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SANDS: Young Hua schools his elders on way to chess victory
Question of the Day
He’s an excellent student, has played a piano recital at Carnegie Hall and just scored an unexpected triumph in one of Washington’s signature chess tournaments.
It will be interesting to see what David Hua will achieve when he’s old enough to drive.
As detailed here last week, the 15-year-old rising sophomore at Princeton (N.J.) High School finished alone in first at the 44th annual Atlantic Open last month, scoring 41/2-1/2 and crossing the 2400 ratings mark for the first time. He is believed to be the youngest player ever to win the event.
“I had no real expectations,” Hua told Chess Life Online’s Jamaal Abdul-Alim, but he handled the late-round pressure superbly with a draw against top-seeded GM John Fedorowicz and a convincing win over strong IM Justin Sarkar. In Hua’s game against Sarkar, it is the older, more experienced player who makes the first lapse, one that Hua immediately pounces on and then never gives his opponent a chance to get back into the game.
It would be interesting to know just what Sarkar overlooked on 14. Bxf6 Nxf6 15. 0-0 Rb8? (see diagram; 15…Qc7 16. d5 exd5 17. Nxd5 Nxd5 18. Bxd5 Bd7 19. Rfc1 Bc6 is very playable for Black) 19. Bxa6! (of course) Ra8 17. Bxb7!, when White is on top after both 17…Bxb7 18. Qxb7 Rxa5 19. Rxa5 Qxa5 20. Ne5 and 17…Rb8 18. a6 Bxb7 19. axb7 Qd7 20. Ra7 Ne8 21. Qb5. After 17…Rxa5 18. Bxc8 Rxa1 19. Rxa1 Qxc8 20. Ra7, White is a clear pawn to the good and the only remaining drama is whether he can cash in.
After 27. d5! h5 (exd5 28. Qxg4) 28. dxe6 Qxe6 29. Qa5 Qf6? (Qc8 was the last chance to put up a fight) 30. Ne4!, Hua not only consolidates but also sets up some nasty threats against the Black king. On 33. Qg5+ Qg6 34. Qxg6+ (good enough, but 34. Qc5! Qh6 35. Nh4 Rc1 36. Qe7 Rc2 37. Nh5 was annihilating) fxg6 35. Nfg5 Re1 36. f3 Ne5 37. Ne6 Nd7 38. Rb7. Sarkar gives up in the face of 38…Rd1 39. Rxd7! Rxd7+ 40. Nf6+ Kf7 41. Nxd7 Kxe6 42. Nxf8+ and wins.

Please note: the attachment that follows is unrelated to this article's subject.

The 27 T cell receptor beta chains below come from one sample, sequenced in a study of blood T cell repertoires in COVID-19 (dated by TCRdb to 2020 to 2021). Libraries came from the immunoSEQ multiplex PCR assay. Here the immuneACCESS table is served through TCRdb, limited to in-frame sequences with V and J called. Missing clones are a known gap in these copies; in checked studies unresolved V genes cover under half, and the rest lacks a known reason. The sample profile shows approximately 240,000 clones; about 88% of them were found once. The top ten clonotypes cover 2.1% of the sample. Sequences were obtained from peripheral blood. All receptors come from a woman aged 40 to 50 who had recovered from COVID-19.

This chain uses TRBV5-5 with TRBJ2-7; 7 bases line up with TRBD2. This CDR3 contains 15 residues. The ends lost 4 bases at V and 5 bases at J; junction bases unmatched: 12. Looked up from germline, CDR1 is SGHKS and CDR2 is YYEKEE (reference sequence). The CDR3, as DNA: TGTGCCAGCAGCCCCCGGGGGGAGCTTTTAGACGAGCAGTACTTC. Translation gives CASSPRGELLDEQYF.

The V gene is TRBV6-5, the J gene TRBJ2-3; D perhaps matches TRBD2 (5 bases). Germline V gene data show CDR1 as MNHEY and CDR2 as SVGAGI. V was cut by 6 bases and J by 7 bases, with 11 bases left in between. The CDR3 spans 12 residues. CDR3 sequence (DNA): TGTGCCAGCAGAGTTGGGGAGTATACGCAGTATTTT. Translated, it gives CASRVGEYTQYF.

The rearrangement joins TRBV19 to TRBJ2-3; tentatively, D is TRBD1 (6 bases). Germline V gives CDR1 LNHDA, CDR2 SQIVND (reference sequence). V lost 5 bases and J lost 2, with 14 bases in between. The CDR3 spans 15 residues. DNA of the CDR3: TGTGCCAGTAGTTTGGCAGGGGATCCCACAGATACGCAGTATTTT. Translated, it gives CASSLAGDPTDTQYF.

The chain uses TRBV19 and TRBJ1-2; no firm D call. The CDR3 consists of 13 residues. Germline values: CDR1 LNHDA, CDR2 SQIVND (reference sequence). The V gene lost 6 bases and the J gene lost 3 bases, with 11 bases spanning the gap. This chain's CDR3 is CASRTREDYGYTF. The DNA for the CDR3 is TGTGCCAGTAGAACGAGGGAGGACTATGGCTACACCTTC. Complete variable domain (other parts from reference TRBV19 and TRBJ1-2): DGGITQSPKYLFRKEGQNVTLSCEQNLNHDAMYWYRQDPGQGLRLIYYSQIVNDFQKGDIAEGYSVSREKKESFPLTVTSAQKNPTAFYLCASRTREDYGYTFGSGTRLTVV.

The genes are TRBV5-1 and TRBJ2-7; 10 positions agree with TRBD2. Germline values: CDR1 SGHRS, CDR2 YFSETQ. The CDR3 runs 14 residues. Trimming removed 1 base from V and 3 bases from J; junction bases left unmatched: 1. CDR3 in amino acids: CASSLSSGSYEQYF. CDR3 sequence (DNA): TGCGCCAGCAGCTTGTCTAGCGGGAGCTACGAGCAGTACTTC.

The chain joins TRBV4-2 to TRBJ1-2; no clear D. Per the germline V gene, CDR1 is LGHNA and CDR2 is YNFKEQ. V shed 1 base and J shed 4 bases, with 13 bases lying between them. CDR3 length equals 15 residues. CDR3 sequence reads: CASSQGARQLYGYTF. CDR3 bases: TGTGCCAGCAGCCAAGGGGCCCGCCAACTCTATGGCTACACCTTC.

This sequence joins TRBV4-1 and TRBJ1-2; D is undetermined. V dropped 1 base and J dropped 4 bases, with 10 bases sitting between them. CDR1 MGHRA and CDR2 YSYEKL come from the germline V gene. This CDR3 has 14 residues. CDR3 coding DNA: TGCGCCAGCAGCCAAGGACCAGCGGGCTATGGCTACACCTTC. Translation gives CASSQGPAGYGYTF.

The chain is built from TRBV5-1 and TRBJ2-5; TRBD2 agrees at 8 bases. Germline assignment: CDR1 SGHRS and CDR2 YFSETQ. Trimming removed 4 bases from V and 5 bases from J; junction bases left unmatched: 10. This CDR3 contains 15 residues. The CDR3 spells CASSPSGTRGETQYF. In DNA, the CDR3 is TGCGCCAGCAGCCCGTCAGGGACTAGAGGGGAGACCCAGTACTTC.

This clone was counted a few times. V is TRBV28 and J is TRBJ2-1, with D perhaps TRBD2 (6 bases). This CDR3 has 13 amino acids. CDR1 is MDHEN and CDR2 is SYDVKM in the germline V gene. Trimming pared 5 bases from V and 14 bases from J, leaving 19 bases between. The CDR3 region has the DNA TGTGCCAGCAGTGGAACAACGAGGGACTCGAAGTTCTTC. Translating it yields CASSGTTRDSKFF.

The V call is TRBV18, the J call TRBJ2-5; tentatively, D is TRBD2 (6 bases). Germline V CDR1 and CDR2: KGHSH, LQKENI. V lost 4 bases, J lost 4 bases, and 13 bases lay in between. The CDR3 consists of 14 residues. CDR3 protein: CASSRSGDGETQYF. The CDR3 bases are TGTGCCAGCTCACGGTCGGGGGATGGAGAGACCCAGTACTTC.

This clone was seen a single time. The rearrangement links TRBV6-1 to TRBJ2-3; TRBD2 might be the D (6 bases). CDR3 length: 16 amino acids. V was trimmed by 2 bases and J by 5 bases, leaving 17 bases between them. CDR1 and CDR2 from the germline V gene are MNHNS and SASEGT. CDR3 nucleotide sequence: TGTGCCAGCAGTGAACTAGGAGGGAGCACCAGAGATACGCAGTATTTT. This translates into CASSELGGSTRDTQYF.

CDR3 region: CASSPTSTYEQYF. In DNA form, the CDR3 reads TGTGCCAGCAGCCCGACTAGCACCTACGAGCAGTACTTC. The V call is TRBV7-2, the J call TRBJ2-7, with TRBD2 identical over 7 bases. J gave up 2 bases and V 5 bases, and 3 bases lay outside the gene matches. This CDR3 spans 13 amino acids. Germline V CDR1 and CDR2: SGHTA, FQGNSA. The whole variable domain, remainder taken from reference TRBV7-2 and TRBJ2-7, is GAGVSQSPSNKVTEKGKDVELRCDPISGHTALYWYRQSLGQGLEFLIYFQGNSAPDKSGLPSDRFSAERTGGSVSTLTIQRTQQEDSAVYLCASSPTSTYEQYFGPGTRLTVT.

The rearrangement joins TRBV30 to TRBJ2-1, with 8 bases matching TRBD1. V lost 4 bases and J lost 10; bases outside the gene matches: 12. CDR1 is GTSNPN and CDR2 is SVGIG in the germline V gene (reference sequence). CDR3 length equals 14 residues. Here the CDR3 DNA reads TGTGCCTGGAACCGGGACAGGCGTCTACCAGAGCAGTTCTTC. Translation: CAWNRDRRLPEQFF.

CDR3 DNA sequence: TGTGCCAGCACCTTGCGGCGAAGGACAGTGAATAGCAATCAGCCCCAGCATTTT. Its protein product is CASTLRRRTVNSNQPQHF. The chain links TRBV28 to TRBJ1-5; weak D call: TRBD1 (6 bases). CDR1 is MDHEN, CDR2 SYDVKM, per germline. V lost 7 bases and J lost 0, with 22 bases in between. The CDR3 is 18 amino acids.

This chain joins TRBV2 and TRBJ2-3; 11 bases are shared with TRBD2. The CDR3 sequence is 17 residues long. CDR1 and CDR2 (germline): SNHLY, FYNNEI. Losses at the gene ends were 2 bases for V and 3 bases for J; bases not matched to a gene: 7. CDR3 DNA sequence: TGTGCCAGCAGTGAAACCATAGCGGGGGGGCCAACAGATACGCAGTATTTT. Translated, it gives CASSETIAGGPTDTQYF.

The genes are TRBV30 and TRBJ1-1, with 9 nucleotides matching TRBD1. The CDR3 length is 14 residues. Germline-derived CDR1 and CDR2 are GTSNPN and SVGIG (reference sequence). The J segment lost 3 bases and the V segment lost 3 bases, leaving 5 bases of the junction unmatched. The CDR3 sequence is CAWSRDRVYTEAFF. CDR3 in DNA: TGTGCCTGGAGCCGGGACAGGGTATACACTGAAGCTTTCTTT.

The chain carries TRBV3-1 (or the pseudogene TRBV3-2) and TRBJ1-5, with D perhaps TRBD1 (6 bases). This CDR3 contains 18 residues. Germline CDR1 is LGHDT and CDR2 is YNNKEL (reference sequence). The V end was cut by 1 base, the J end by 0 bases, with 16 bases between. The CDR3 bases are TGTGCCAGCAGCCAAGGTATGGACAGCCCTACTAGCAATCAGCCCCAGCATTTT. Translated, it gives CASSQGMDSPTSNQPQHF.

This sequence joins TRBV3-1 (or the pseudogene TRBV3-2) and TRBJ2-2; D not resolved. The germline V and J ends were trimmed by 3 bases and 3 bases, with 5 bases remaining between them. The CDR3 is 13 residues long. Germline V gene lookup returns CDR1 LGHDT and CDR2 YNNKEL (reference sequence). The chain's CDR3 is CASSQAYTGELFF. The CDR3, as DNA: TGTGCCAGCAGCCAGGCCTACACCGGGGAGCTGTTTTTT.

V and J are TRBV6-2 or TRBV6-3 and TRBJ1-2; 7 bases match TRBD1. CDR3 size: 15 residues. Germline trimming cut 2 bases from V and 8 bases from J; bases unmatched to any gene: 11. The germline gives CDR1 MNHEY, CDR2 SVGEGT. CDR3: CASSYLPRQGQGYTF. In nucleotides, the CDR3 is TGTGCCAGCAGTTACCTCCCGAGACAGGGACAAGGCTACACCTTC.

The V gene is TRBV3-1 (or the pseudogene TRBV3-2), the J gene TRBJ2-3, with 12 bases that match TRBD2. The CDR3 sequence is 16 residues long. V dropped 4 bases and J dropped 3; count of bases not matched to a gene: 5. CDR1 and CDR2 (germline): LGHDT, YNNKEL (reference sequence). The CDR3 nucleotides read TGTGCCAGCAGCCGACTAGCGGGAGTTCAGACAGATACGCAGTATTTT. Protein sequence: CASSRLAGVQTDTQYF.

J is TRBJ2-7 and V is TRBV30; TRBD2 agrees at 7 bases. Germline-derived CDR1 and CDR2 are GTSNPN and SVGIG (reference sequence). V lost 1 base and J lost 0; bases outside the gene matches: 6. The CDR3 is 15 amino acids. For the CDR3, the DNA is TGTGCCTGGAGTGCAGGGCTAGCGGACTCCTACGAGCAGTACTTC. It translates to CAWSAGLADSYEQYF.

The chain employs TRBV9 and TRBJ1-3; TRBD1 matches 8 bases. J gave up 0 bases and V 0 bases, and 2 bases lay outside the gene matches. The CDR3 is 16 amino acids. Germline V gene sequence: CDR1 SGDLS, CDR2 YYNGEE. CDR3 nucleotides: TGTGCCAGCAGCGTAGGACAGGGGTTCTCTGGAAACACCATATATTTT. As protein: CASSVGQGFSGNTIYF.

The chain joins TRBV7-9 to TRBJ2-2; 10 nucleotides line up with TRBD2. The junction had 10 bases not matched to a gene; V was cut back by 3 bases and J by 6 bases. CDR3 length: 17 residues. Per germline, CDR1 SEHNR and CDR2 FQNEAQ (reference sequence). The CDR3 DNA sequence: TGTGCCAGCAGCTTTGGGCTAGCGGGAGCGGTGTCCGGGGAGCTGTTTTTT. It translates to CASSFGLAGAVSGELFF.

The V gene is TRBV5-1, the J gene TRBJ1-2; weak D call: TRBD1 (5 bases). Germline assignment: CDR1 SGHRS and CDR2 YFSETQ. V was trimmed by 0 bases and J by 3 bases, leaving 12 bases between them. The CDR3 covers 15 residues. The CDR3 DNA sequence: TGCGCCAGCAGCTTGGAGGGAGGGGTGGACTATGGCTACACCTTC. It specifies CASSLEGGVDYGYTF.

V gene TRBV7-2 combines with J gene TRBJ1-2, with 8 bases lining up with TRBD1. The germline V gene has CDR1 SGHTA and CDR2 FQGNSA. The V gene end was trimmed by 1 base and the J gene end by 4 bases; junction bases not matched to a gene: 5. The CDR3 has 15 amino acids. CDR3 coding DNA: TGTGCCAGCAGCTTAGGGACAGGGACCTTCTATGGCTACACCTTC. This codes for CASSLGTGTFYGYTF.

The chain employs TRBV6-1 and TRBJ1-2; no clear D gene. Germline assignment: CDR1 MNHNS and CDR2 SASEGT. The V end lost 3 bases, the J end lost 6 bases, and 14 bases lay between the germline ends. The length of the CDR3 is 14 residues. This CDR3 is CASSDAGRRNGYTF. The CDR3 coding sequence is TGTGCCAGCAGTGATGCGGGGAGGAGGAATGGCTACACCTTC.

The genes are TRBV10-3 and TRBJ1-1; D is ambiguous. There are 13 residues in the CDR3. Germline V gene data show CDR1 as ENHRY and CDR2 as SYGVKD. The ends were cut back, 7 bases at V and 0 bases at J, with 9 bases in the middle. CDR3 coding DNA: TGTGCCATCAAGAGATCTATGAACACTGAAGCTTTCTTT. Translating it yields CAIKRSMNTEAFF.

Local players also performed well in the class tournaments at the Atlantic. Here’s a full list of the winners: Under 2100 — David Steinberg of Maryland and Dmitry Redkin of Pennsylvania, 41/2-1/2; Under 1900 — Eric Indiongco of Virginia and Dennis Burke of Maryland, 41/2-1/2; Under 1700 — Jorge Garcia of Maryland, alone in first at 41/2-1/2, ahead of Andrew Tracer, Alex Yaskolko, Kevin Walters and David Paden all at 4-1; Under 1500 — Bryan Zhao and Alex Jiang, both of Virginia, 41/2-1/2; Under 1300 — Gang Chen of Virginia, 41/2-1/2; and Under 1000 — Michael Asplet of the District, scoring the weekend’s only perfect score at 5-0. Congratulations to all.
The U.S. Chess Center has a new home. Long located at the corner of 15th and M streets Northwest, the Center now shares digs with the Basis Washington Charter School at 410 Eighth St. NW., conveniently located near the Gallery Place-Chinatown Metro stop. The center continues its youth outreach work with its “Chess Kids Saturday Mornings” and Sunday “Chess for Teens” programs, and hosts a Monday night ladder and numerous tournaments and chess-related events.
The phone number remains 202-857-4922, and you can get information on future events, operating hours and directions on the website at www.chessctr.org.
The 40th biennial Chess Olympiad is well under way in Istanbul with the rookie on the U.S. squad, which has an outside shot at the gold medal, getting off to a flying start. GM Roy Robson, the 17-year-old Floridian playing alongside veteran American Olympiad stalwarts such as Hikaru Nakamura, Gata Kamsky and Alex Onischuk, won his first three games out of the chute on fourth board, including an impressive wipeout of Venezuelan IM Julio Ostos in the U.S. team’s 31/2-1/2 Round 3 victory over Venezuela.
Robson as White “sacrifices” a pawn right off the bat against Black’s French Defense, though Robson later acknowledged he didn’t realize at the time he was a pawn down.
Still, after 11. Qe2 a6 (Qxb2?! 12. Rab1 Qa3 13. Bb5+ Nd7 14. Ne5 Be7 15. Nxd7 Bxd7 16. Bxd7+ Kxd7 17. Rxb7+ is winning for White) 12. Rad1 Bc5 13. Rfe1, all of White’s pieces are in play and Black’s king has no good place to hide. Black’s attempts to cover up only lead to grief as White’s pieces flood the zone.
Thus: 15. Qf3 Bxc4 (Be7 16. Bxf6 gxf6 [Bxf6 17. Nxf7! Kxf7 18. Rxe6 Qc7 19. Rc6+ and wins] 17. Nxf7! Kxf7 18. Rxe6 Qc5 19. Bd5 Kf8 20. Rde1 Bc6 21. Rxf6+ and White wins) 16. Bxf6 Bd5 17. Qh5, when 17…g6 loses to 18. Nxg6! fxg6 [Rg8 19. Nf4] 19. Qxg6+ Kd7 20. Bxh8 Rxh8 21. Qg7+, picking off the rook.
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About the Author
Raised in Northern Virginia, David R. Sands received an undergraduate degree from the University of Virginia and a master’s degree from the Fletcher School of Law and Diplomacy at Tufts University. He worked as a reporter for several Washington-area business publications before joining The Washington Times.
At The Times, Mr. Sands has covered numerous beats, including international trade, banking, politics ...
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